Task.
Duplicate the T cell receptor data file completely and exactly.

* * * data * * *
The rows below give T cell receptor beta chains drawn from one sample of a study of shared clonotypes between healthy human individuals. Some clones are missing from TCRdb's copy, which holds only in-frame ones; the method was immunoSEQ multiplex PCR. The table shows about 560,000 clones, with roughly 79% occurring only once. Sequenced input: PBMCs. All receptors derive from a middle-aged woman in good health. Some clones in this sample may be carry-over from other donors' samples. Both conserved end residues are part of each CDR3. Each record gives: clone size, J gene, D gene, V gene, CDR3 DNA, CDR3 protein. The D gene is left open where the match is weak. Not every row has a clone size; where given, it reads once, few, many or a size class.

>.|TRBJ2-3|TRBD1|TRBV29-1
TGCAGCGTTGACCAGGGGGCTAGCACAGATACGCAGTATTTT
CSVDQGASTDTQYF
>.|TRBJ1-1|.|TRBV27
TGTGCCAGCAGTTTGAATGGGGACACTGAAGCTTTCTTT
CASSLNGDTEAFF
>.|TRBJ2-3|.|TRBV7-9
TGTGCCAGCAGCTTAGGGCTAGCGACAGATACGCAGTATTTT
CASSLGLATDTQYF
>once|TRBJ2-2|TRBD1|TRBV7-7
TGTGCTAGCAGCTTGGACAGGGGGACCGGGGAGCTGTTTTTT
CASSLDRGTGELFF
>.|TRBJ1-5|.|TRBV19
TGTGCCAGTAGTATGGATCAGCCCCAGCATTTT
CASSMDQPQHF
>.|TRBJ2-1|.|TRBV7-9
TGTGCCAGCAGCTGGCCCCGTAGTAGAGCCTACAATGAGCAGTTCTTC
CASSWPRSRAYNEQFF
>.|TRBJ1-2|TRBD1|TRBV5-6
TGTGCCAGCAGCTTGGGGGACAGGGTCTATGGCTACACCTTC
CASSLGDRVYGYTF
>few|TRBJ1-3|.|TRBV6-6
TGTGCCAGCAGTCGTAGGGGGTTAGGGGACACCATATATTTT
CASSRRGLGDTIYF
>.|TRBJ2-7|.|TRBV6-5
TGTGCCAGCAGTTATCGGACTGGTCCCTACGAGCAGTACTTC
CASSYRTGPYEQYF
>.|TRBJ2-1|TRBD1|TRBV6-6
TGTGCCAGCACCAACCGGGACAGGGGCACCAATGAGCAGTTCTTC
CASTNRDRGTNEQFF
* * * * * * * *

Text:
The rows below give T cell receptor beta chains drawn from one sample of a study of shared clonotypes between healthy human individuals. Some clones are missing from TCRdb's copy, which holds only in-frame ones; the method was immunoSEQ multiplex PCR. The table shows about 560,000 clones, with roughly 79% occurring only once. Sequenced input: PBMCs. All receptors derive from a middle-aged woman in good health. Some clones in this sample may be carry-over from other donors' samples. Both conserved end residues are part of each CDR3. Each record gives: clone size, J gene, D gene, V gene, CDR3 DNA, CDR3 protein. The D gene is left open where the match is weak. Not every row has a clone size; where given, it reads once, few, many or a size class.

>.|TRBJ2-3|TRBD1|TRBV29-1
TGCAGCGTTGACCAGGGGGCTAGCACAGATACGCAGTATTTT
CSVDQGASTDTQYF
>.|TRBJ1-1|.|TRBV27
TGTGCCAGCAGTTTGAATGGGGACACTGAAGCTTTCTTT
CASSLNGDTEAFF
>.|TRBJ2-3|.|TRBV7-9
TGTGCCAGCAGCTTAGGGCTAGCGACAGATACGCAGTATTTT
CASSLGLATDTQYF
>once|TRBJ2-2|TRBD1|TRBV7-7
TGTGCTAGCAGCTTGGACAGGGGGACCGGGGAGCTGTTTTTT
CASSLDRGTGELFF
>.|TRBJ1-5|.|TRBV19
TGTGCCAGTAGTATGGATCAGCCCCAGCATTTT
CASSMDQPQHF
>.|TRBJ2-1|.|TRBV7-9
TGTGCCAGCAGCTGGCCCCGTAGTAGAGCCTACAATGAGCAGTTCTTC
CASSWPRSRAYNEQFF
>.|TRBJ1-2|TRBD1|TRBV5-6
TGTGCCAGCAGCTTGGGGGACAGGGTCTATGGCTACACCTTC
CASSLGDRVYGYTF
>few|TRBJ1-3|.|TRBV6-6
TGTGCCAGCAGTCGTAGGGGGTTAGGGGACACCATATATTTT
CASSRRGLGDTIYF
>.|TRBJ2-7|.|TRBV6-5
TGTGCCAGCAGTTATCGGACTGGTCCCTACGAGCAGTACTTC
CASSYRTGPYEQYF
>.|TRBJ2-1|TRBD1|TRBV6-6
TGTGCCAGCACCAACCGGGACAGGGGCACCAATGAGCAGTTCTTC
CASTNRDRGTNEQFF